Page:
One of the fan-favorite episodes is the introduction of Mrs. Oleson and Hester Sue in “The Blind Journey” in Season 5. Harriet’s rudeness and racism make for a rough introduction and created some drama in the show. But in real life, she and Katherine MacGregor became good friends!
Describing Katherine MacGregor in her autobiography, Lester writes: “She played her part so well, I thought she was a southern, prejudiced woman but she wasn’t. When we got to know each other, I asked her how she managed to do that part so well. She said, ‘From my mother and my aunt. They were just like that.’”
Hester Sue brought joy, laughter, and witty wisdom to the show and allowed Landon to explore issues of prejudice and racism that were so topical. She also brought stunning, professional appearances that never failed to move the audience.
And sometimes, when we were blessed, we got to hear her beautiful voice.
KETTY LESTER BEYOND LITTLE HOUSE ON THE PRAIRIE
In 1984, Ketty released an album of Christian music called I Saw Love. Her most popular song, “Love Letters”, was recorded in 1962 and became a hit single reaching the top 5 of the charts in the U.S. and the U.K. It remains popular to this day, and in 1991 was ranked 176th in the RIAA-compiled list of Songs of the Century.
She continued to appear in movies and television into the 1990s, including in the 1994 film House Party 3 and the TV show Getting Personal in 1998.
KETTY LESTER’S AWARDS AND ACCOLADES
Ketty Lester’s achievements and awards span a lifetime of hard work and amazing talent. Below is a list of accolades according to her website.
- 1962 Grammy Awards Nomination for Best Solo Vocal Performance, Female for her Love Letters album.
- 1964 Theatre World Award for her performance in the off-Broadway show Cabin in the Sky.
- Ketty Lester was the first African American woman to appear in a daytime Soap Opera and the first to appear in the Ziegfeld Follies.
- Her 1962 hit single, “Love Letters”, reached the top 5 of the charts in the U.S. and the U.K.
- Lester’s recording of “Love Letters”, which featured Lincoln Mayorga’s sparse piano arrangement and Earl Palmer on drums, rose to #5 on the Billboard Hot 100 early in 1962.
- The record also reached #2 on the R&B chart and #4 in the UK Singles Chart, selling over 1 million copies, and was awarded a gold disc by the RIAA. In 1991, it was ranked 176th in the RIAA-compiled list of Songs of the Century.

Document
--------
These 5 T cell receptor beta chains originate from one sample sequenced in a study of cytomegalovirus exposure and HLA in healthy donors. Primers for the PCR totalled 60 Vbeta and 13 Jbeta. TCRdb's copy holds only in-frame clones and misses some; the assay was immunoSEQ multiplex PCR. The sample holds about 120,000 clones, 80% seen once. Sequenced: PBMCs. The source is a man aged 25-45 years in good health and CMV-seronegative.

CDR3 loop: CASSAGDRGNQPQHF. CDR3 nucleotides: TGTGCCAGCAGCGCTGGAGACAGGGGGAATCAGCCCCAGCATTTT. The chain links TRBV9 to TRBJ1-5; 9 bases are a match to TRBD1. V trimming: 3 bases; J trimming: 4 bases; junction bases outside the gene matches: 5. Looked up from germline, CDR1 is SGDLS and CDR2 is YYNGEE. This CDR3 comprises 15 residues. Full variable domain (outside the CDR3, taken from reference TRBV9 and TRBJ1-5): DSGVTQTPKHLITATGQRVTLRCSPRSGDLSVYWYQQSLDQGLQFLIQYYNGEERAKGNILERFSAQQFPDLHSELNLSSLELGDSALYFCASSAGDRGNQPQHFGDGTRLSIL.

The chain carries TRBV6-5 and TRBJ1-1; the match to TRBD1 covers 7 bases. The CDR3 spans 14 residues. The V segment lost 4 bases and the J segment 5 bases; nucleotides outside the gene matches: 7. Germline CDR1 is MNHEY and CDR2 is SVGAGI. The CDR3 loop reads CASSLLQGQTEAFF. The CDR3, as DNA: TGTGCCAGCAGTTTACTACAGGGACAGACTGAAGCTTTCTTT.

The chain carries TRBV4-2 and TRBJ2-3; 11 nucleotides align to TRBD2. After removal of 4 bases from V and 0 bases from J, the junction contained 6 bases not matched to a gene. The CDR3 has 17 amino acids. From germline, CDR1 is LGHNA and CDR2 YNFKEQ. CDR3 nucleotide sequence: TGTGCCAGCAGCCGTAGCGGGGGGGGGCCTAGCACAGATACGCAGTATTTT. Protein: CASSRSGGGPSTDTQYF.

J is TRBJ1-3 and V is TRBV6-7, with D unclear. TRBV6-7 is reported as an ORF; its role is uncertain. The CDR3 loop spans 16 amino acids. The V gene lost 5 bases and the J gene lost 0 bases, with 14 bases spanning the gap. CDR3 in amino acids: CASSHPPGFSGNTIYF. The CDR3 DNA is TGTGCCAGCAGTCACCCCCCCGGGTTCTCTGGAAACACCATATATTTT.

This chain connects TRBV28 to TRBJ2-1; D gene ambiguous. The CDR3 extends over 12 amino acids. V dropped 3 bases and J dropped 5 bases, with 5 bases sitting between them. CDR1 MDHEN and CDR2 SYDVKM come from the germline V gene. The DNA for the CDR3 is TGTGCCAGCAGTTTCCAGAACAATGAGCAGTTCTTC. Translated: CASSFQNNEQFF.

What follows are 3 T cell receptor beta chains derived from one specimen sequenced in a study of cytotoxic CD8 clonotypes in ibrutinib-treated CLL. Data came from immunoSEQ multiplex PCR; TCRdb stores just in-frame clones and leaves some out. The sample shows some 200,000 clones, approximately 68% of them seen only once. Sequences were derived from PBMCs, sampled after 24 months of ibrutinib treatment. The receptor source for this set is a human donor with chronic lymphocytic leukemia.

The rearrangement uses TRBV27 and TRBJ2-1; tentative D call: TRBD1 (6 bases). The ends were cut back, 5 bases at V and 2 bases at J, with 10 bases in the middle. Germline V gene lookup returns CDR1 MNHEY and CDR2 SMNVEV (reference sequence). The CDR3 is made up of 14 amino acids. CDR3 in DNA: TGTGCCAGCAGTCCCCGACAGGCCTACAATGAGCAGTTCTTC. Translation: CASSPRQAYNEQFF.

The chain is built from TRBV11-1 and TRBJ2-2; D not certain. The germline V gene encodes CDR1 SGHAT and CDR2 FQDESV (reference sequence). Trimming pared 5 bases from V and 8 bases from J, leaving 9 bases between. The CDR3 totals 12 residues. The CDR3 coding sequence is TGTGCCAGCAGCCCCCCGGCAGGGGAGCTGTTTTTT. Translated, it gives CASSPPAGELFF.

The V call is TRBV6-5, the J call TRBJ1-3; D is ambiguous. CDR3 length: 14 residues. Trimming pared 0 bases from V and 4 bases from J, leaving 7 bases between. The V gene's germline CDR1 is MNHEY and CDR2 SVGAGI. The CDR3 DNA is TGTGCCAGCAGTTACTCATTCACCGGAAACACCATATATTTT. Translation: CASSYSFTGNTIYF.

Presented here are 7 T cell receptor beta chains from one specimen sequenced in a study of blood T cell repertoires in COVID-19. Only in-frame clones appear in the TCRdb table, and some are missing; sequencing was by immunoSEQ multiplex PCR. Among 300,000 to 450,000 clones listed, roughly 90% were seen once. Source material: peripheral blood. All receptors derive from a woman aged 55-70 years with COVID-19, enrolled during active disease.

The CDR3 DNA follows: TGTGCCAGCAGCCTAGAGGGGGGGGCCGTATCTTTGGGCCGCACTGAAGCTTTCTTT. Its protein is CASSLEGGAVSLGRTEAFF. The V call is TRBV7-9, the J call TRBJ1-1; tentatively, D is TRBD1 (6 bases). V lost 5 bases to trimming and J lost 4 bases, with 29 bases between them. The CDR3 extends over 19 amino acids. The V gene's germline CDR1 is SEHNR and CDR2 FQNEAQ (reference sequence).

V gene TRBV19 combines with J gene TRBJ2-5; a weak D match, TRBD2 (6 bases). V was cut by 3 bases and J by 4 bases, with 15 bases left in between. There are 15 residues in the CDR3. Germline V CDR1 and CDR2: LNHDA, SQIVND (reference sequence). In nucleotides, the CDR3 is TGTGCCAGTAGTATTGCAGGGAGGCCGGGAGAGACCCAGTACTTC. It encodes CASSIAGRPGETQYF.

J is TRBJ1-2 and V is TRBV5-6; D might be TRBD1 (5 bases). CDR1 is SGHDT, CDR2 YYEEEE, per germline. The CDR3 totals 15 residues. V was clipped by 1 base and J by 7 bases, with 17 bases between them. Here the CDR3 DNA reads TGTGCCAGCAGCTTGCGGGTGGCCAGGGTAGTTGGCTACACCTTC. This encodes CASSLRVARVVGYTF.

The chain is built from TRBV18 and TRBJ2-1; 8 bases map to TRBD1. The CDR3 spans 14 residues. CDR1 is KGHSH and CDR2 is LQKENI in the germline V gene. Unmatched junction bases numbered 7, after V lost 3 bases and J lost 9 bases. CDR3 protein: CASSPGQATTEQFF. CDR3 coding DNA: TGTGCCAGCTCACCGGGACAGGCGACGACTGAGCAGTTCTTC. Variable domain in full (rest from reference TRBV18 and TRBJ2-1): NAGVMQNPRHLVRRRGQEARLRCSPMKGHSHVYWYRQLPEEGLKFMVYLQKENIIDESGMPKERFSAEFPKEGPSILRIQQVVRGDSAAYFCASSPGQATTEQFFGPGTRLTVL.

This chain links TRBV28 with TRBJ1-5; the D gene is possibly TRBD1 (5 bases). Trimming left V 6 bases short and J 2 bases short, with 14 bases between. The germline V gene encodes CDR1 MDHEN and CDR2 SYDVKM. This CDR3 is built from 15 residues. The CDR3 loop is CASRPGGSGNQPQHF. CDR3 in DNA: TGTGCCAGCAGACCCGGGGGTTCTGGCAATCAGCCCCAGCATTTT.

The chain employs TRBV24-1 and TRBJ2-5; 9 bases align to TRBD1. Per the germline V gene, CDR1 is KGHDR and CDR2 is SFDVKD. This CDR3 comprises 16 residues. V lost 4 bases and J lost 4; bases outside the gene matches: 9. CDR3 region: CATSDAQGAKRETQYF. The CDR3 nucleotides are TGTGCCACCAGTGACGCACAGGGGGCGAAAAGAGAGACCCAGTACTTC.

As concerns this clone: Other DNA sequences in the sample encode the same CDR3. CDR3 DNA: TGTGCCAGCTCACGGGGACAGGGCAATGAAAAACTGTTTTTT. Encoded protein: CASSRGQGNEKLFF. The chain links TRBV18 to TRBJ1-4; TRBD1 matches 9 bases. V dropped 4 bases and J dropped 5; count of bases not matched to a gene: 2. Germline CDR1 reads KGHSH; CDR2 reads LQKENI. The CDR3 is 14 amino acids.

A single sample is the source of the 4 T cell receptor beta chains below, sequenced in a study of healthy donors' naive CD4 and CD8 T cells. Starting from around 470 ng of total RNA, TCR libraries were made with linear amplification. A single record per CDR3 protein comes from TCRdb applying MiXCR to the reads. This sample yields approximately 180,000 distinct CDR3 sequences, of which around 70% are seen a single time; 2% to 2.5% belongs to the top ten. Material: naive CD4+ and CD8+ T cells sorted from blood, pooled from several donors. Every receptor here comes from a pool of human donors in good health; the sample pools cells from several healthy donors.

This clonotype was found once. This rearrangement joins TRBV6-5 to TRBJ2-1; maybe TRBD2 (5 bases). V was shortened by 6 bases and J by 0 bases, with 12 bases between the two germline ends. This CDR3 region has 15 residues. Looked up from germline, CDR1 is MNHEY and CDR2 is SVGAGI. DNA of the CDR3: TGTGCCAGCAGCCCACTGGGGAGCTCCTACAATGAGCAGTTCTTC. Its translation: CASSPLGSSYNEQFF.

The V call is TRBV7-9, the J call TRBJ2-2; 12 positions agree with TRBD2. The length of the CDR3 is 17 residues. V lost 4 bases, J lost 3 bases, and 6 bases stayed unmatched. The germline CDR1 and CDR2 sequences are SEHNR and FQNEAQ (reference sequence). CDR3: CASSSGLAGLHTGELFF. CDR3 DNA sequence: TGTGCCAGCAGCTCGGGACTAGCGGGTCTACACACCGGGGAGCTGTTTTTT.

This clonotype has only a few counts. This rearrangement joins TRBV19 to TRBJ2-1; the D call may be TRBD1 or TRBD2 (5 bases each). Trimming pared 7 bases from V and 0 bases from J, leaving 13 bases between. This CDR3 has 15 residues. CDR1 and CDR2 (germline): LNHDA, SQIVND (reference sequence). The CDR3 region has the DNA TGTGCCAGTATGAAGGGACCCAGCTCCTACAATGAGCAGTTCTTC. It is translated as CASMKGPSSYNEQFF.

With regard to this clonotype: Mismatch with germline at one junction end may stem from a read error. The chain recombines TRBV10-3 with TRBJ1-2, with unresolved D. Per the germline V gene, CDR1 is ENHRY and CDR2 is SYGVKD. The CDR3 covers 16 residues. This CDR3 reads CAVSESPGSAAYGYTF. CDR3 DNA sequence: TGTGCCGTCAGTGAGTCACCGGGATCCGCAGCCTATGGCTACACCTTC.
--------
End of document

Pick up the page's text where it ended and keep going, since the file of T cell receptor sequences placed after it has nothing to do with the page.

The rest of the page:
- In 1962, she toured the UK as a support act on the Everly Brothers tour.
- The follow-up, a version of George and Ira Gershwin’s “But Not for Me” from the musical Girl Crazy, reached #41 in the U.S. pop charts and #45 in the UK.
- She released an album, Love Letters, which contained the tracks “You Can’t Lie to a Liar” and a cover of Woody Guthrie’s “This Land Is Your Land” (both of which were issued as singles) and was nominated for a Grammy in the Best Female Pop Vocal Performance category
Fans will continue to adore her for her voice and her wisdom as Hester Sue Terhune.
Recommendations from the Website Editors
A number of the cast members from “Little House on the Prairie” have written about their experiences. Below are links to our website articles about them, as well as to their books, which make entertaining reading and inspired gifts for fans of the television series.
- Article: About Melissa Sue Anderson
- Memoir: The Way I See It: A Look Back at My Life on Little House
- Article: About Alison Arngrim
- Memoir: Confessions of a Prairie Bitch: How I Survived Nellie Oleson and Learned to Love Being Hated
- Article: Melissa Francis: Lessons from the Prairie
- Memoir: Lessons from the Prairie: The Surprising Secrets to Happiness, Success, and (Sometimes Just) Survival I Learned on America’s Favorite Show
- Memoir: Diary of a Stage Mother’s Daughter: A Memoir
- Article: About Melissa Gilbert
- Memoir: Prairie Tale: A Memoir
- Cookbook: My Prairie Cookbook: Memories and Frontier Food from My Little House to Yours
- Memoir: Back to the Prairie, A Home Remade, A Life Rediscovered
- Article: About Karen Grassle
- Memoir: Bright Lights, Prairie Dust: Reflections on Life, Loss, and Love from Little House’s Ma
Wendi Lou Lee
- Article: About Wendi Lou Lee
- Memoir: A Prairie Devotional: Inspired by the Beloved TV Series
- Memoir: Red Tail Feathers: Dare to Discover the Beauty of Grace
- Article: About Ketty Lester
- Memoir: Ketty Lester: From the Cotton Fields To Grammy Nominated “Love Letters” to Little House on the Prairie
- Article: Miss Beadle and Me
- Memoir: Little House in the Hollywood Hills: A Bad Girl’s Guide to Becoming Miss Beadle, Mary X, and Me
For information about Laura Ingalls Wilder whose novels inspired the TV series, please visit our Recommended Reading lists for children and young adults and adults. You may also be interested in a documentary film about Laura Ingalls Wilder.